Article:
Six: Telephone bills from MTNL are invariably received, if they are received at all, a day before the last day and one has to rush to pay to avoid a disconnection.

Let me hark back to the late 1960s. The world of communications was slower and the means were few. My school friend who joined a college in Bangalore would write a letter on a Monday, I would get it on Tuesday and write back the same day to be received by him on Wednesday. It was routine and it was not air mail; the letters were carried by train, sorted on train and delivered.

Let me hark back to the late 50s and early 60s. My grand uncle, living in Thyagarajanagar in Chennai would write a postcard to my grandmother in Egmore, announcing that he would come for lunch the next day. The letter would arrive around 9 am in time for her to prepare a nice lunch for him by noon. It was routine, so we were not amazed.

Then why is it that things are so bad now?

There are a few other things I have noticed. One cannot easily find a mailbox to drop a letter. The place I live in has a mailbox but which has a turban tied to its top because in monsoon, its top had begun to leak. One has to travel long distances to find a post office; it is no more the friendly neighbourhood facility. The travails of people who have taken up residences in new colonies that spring on the outskirts of a town, their plight is worse -- they need to make an effort to get to the post office which is long way off.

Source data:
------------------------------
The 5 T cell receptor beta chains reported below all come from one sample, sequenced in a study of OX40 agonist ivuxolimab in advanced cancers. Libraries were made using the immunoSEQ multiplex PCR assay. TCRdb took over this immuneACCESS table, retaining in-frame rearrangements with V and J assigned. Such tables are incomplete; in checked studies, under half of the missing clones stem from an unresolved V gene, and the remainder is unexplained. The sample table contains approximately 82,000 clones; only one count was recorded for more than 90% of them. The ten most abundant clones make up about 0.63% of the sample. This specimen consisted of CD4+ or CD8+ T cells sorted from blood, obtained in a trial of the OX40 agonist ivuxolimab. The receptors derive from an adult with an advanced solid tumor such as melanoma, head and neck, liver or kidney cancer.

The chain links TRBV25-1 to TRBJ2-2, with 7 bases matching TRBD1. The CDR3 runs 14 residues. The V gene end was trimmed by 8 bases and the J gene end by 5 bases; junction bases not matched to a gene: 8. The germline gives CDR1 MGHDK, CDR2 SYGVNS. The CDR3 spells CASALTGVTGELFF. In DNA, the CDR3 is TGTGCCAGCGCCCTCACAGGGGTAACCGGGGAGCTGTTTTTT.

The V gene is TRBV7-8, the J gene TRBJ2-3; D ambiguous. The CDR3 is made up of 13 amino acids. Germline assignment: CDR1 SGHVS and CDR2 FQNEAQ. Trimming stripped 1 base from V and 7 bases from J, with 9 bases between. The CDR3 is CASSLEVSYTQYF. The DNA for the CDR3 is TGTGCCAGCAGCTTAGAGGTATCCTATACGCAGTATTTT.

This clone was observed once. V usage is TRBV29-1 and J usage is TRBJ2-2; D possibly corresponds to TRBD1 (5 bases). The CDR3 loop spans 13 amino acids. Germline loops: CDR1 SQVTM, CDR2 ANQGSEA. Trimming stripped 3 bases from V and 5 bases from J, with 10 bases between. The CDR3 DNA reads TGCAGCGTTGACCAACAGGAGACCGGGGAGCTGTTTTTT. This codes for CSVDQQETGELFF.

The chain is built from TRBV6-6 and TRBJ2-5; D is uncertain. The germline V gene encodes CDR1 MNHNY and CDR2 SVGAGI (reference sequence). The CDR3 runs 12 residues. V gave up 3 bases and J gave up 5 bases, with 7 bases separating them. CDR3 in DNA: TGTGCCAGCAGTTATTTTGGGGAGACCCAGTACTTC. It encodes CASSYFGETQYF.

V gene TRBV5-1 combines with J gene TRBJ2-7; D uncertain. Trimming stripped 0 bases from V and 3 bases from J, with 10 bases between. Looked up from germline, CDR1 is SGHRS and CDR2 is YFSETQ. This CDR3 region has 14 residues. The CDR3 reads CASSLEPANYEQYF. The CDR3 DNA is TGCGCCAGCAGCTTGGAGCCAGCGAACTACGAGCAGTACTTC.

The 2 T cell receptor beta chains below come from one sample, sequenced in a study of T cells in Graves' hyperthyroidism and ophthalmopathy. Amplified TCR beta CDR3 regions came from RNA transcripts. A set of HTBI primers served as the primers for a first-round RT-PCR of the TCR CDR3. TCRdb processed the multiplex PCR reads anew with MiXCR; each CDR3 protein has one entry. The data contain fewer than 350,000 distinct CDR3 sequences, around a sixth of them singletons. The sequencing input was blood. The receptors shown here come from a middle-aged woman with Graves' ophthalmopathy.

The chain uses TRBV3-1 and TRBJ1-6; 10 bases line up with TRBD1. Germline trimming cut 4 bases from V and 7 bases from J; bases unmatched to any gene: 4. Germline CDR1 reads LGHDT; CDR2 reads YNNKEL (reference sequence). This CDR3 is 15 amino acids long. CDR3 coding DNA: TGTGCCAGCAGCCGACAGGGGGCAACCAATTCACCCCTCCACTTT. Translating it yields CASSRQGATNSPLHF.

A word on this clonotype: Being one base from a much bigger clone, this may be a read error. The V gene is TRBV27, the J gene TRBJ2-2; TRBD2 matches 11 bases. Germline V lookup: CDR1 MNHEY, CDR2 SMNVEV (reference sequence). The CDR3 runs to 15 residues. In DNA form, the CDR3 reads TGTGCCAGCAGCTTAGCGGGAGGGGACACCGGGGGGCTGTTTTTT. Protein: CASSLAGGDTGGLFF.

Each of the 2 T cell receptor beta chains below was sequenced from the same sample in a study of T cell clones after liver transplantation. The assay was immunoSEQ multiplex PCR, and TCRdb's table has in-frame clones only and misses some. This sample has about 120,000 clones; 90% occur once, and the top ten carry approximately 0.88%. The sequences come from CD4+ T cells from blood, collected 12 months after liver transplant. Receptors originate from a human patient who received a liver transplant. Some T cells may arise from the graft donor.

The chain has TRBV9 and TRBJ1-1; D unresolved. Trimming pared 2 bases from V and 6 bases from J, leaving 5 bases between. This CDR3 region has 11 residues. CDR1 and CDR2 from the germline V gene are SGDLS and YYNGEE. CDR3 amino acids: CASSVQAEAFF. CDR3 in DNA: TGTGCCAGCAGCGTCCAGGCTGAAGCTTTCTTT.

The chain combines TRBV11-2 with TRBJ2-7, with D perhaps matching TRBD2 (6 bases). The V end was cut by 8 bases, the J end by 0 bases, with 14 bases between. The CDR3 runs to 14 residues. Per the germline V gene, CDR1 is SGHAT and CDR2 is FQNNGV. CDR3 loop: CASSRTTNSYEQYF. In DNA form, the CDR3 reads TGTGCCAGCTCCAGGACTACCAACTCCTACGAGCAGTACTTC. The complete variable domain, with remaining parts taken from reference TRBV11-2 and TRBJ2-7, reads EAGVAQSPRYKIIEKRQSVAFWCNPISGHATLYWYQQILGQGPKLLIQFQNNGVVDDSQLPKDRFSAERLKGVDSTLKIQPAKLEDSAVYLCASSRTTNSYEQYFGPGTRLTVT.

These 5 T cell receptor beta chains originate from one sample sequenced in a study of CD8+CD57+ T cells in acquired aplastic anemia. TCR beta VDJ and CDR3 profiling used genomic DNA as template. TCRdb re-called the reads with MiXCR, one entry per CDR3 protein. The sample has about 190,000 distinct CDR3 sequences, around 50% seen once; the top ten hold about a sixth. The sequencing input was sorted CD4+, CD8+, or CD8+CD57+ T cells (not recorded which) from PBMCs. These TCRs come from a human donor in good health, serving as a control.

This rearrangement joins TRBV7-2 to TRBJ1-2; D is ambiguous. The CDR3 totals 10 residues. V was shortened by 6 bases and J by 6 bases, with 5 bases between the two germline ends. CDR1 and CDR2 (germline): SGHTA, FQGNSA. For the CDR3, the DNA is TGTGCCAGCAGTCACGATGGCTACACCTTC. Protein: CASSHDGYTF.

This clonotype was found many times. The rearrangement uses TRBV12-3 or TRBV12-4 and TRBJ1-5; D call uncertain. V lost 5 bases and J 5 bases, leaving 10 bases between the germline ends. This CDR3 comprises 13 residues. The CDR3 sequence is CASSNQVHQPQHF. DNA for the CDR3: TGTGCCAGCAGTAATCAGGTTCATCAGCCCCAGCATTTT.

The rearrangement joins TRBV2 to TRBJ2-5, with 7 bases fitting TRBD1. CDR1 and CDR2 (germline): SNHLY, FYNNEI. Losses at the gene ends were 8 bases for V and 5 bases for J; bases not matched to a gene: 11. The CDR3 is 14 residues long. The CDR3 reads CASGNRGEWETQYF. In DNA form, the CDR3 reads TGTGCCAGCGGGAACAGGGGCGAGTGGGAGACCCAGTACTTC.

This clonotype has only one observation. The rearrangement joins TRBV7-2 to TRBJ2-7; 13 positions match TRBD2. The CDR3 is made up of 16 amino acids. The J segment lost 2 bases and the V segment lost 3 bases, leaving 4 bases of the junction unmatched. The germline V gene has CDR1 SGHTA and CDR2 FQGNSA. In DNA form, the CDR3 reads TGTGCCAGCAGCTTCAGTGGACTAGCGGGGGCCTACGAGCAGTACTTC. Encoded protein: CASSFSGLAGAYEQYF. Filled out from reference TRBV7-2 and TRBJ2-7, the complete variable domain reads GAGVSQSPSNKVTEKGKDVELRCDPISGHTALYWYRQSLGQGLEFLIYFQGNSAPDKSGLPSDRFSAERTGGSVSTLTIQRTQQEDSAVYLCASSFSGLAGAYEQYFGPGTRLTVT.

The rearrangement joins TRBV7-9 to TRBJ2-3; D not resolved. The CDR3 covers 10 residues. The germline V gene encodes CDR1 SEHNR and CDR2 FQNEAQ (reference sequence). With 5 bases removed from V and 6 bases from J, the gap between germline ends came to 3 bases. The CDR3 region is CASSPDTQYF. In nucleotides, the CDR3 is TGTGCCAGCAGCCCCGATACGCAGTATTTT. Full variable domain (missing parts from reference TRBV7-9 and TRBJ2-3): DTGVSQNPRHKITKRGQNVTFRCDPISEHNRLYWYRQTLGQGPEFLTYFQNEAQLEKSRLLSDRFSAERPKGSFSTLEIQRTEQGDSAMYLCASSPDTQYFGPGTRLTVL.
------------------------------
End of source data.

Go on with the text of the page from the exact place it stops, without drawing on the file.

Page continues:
If the excuse is that the postal department is not expanding the facilities because the number of items it carries now are fewer than in the past, it is not because of the couriers. It is possible email has hit the postal service's volumes but let us remember that the Internet is yet to penetrate the country enough to make a real difference.

Of course, mobile phone and text messages have taken communications to another realm but there are thousands upon thousands who depend on the P&T even now. The sloth perhaps is the trigger that enabled the private sector to outwit a feeble giant which once was the most dependable arrangement to carry messages.

The postman used to be a joy to behold when he knocked on the door for he brought news. These days, the postman knocks on the door fewer times, and when he does, he brings the letter late.

In this background, the touching faith of the Union home ministry in another government department is understandable but misplaced. There was needless fracas because of a slip of the one on which the ministry depended. Perhaps henceforth, they would fax a letter after mailing it: works out cheaper than sending it by a courier.

No wonder a letter in an envelope with a stamp affixed, taken by a trudge to a red post box and dropped there is called a snail mail. Too bad but it is an appropriate description unless Gurudas Kamat shows some speed and infuses that into the postal department.

That, I think, is hoping against hope.

Mahesh Vijapurkar is a Thane-based commentator on public affairs.

Mahesh Vijapurkar